With the close of the Civil War, action was taken by the United States to establish a burial ground in the vicinity of Santa Fe for re-interment of the remains of those Union soldiers who died during the brief period of Civil War military activity within the territory of New Mexico. The site initially chosen for the Cemetery was less than a third of an acre in extent, and was located about a quarter mile west of the town of Santa Fe. This property, now included within the confines of the present Santa Fe National Cemetery, is presently within the city limits of Santa Fe.
The cemetery area was then known as the Santa Fe National Cemetery, having been designated a national cemetery of the fourth class pursuant to General Orders No. 48, the Adjutant General’s Office, on April 6, 1875. However, this designation was not of long duration. The War Department of July 1, 1876, decided that for economic reasons the cemetery should be maintained at the Fort Marcy military base cemetery and the national cemetery superintendent appointed in 1875 was transferred to the Mound City National cemetery in Illinois. In 1892 pursuant to General Orders No. 62, the Adjutant General’s Office on September 10 again designated the cemetery as the Santa Fe National Cemetery.
The Santa Fe National cemetery is comprised of approximately 80 developed acres. We have over 58,000 burials. More than 500 interments in the cemetery are unknowns. We presently have casket and cremation burial space available through the year 2020. In Fiscal Year 2016, the Cemetery conducted 2,000 interments.
Initial interments at the cemetery site were the remains of 265 United States soldiers from the battlefields of Glorieta, Koslousky’s and Fort Marcy, which was the site of General Stephen Kearny’s camp in 1847.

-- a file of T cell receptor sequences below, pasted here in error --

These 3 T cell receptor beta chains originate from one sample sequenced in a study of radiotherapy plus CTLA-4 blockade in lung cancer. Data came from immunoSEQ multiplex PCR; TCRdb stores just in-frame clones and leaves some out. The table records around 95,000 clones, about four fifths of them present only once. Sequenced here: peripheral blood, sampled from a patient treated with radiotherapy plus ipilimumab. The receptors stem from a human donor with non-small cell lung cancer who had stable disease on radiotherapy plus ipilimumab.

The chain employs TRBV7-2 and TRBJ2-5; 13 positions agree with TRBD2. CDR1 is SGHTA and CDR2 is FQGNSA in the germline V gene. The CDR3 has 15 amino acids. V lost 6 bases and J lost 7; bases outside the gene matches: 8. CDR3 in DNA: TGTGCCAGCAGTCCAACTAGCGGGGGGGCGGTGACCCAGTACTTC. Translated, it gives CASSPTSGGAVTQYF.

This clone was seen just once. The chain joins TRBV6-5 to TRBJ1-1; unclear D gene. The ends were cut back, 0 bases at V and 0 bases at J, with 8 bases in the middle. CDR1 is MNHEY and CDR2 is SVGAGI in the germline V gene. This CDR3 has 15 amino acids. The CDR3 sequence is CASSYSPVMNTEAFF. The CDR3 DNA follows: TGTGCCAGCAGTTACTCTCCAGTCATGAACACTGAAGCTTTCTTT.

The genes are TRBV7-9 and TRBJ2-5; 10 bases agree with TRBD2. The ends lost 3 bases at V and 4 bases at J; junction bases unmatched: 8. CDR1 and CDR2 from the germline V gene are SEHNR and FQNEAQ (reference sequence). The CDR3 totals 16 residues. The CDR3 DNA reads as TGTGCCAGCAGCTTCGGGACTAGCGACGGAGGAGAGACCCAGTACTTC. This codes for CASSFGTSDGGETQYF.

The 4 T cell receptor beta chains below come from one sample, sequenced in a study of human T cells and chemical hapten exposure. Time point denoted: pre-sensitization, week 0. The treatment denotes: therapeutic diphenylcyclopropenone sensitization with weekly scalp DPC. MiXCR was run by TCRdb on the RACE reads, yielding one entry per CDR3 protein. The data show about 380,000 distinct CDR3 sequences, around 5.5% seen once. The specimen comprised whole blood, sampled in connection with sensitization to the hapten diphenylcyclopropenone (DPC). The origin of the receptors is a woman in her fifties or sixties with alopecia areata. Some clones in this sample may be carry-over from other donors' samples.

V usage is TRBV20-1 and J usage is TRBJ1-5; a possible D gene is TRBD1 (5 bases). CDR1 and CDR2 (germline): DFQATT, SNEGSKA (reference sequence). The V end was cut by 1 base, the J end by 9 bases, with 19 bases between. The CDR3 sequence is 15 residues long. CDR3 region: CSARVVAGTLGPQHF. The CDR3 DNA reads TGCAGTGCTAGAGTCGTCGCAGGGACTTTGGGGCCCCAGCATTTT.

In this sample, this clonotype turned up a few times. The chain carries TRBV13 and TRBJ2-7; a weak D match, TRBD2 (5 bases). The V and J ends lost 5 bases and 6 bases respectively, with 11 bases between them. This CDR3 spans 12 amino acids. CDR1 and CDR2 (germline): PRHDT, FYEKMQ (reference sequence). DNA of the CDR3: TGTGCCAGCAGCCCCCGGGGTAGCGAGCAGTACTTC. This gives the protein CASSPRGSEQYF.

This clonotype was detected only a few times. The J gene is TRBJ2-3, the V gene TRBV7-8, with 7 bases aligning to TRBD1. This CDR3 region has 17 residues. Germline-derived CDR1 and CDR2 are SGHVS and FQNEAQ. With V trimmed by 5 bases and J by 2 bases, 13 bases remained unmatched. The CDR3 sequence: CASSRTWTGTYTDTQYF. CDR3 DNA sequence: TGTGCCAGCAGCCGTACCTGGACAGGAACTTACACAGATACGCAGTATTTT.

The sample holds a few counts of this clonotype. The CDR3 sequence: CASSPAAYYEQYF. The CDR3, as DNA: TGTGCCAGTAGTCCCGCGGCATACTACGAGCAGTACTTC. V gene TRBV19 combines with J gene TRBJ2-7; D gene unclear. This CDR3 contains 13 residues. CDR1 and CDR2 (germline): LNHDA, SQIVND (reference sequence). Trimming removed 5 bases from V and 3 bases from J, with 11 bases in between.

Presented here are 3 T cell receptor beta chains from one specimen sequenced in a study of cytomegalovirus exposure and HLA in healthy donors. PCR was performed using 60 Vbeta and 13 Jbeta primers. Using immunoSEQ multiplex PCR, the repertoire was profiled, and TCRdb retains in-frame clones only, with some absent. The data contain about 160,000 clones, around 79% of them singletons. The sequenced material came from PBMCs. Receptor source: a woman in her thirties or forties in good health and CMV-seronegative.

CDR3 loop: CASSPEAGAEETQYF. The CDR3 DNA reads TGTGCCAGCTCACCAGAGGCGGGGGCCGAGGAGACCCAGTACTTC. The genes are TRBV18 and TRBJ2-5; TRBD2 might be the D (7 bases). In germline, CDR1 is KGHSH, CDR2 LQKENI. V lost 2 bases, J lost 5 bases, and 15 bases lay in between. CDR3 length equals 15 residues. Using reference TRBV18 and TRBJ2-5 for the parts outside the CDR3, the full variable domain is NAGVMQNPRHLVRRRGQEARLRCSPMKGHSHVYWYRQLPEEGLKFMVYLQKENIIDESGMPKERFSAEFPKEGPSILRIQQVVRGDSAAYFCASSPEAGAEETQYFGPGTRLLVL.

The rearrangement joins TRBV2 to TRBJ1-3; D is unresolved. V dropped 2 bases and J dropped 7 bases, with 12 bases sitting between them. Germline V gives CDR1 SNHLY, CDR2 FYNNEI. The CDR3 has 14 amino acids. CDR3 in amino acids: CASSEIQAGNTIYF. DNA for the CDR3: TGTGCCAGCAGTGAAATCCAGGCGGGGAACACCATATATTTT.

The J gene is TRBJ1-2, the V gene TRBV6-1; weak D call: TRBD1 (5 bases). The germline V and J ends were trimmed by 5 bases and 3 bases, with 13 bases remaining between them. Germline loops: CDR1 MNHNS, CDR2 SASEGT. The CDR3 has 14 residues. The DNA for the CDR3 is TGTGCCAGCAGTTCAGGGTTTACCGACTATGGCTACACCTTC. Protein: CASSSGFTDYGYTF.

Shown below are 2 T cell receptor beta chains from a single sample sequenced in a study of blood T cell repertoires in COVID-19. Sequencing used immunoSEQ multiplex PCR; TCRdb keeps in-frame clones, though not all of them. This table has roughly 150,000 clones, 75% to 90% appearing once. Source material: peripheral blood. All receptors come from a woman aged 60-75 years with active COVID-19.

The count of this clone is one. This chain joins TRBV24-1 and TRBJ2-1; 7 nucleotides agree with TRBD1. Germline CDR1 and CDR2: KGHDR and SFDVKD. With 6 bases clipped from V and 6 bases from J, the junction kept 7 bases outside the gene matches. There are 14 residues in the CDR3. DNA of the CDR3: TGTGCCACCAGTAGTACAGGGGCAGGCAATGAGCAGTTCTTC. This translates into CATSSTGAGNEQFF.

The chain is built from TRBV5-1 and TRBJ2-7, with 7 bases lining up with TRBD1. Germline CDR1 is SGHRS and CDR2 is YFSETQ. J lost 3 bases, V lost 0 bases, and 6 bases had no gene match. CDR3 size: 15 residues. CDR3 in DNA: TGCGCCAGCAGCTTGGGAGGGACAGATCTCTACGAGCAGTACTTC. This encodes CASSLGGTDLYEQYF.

The remains of Governor Charles Bent, the first American governor of the Territory of New Mexico, were among 47 removed in 1895 from the old Masonic Cemetery in Santa Fe to the national cemetery. Governor Bent was killed on January 19, 1847, in an Indian uprising in Taos.
On June 23, 1987 the remains of thirty-one Confederate soldiers of the 4th, 5th and 7th Regiments of the Texas Mounted Volunteers, who were killed or died as a result of wounds during the Battle of Glorieta Pass, March 1862, were discovered in a mass grave on the New Mexico Battlefield of Glorieta Pass. The remains of twenty-eight Confederate soldiers who could not be identified are buried in Section “K”, Grave 330C. A monument honors these Confederate soldiers who were re-interred at the Santa Fe National cemetery on April 25, 1993. The remains of 62 unknown and 3 known remains from Ft. Craig were interred in Section 15A on July 28, 2009. A monument was erected at the site
Santa Fe National Cemetery is also the burial place of ten (10) MEDAL OF HONOR Recipients whose surnames are a cross section of New Mexico heritage and include:
Sgt. Y.B. Rowdy- Yuma Indian and Army Scout,
May 15, 1890 (section A, Grave 894)
Pvt. Edwin L. Elwood- Indian Wars Army Cavalryman, Oct. 20, 1869 (Section H, Grave 705)
Cpl. Jacob Guenther- Indian Wars Army
(Section A-3, Grave 84)
CWT, Edward A. Clary- World War I Army,
Feb. 14, 1910 (Section O, Grave 335)
1Lt. Alexander Bonnyman Jr.- World War II Marine, Nov.20, 1943 (Section MA, Grave 84)
PFC. Jose F. Valdez, World War II, U.S. Army,
Jan. 25, 1945, (Section Q, Grave 29)
Col. Robert Sheldon Scott- World War II Army, (Section 9, Grave 460)
SP4, Daniel D. Fernandez- Army (Vietnam)
(Section S, Grave 246)
CPT Raymond “Jerry” Murphy- Marine Corp (Korea) (Section S, Grave 282)
CPL Thomas Murphy- Army (Indian Wars)
(Section A1, Grave 740)
Of the original twenty-nine, there are fourteen (14) Navajo Code Talkers interred here. They were recruited to create a secret code for transmitting military messages from their native language.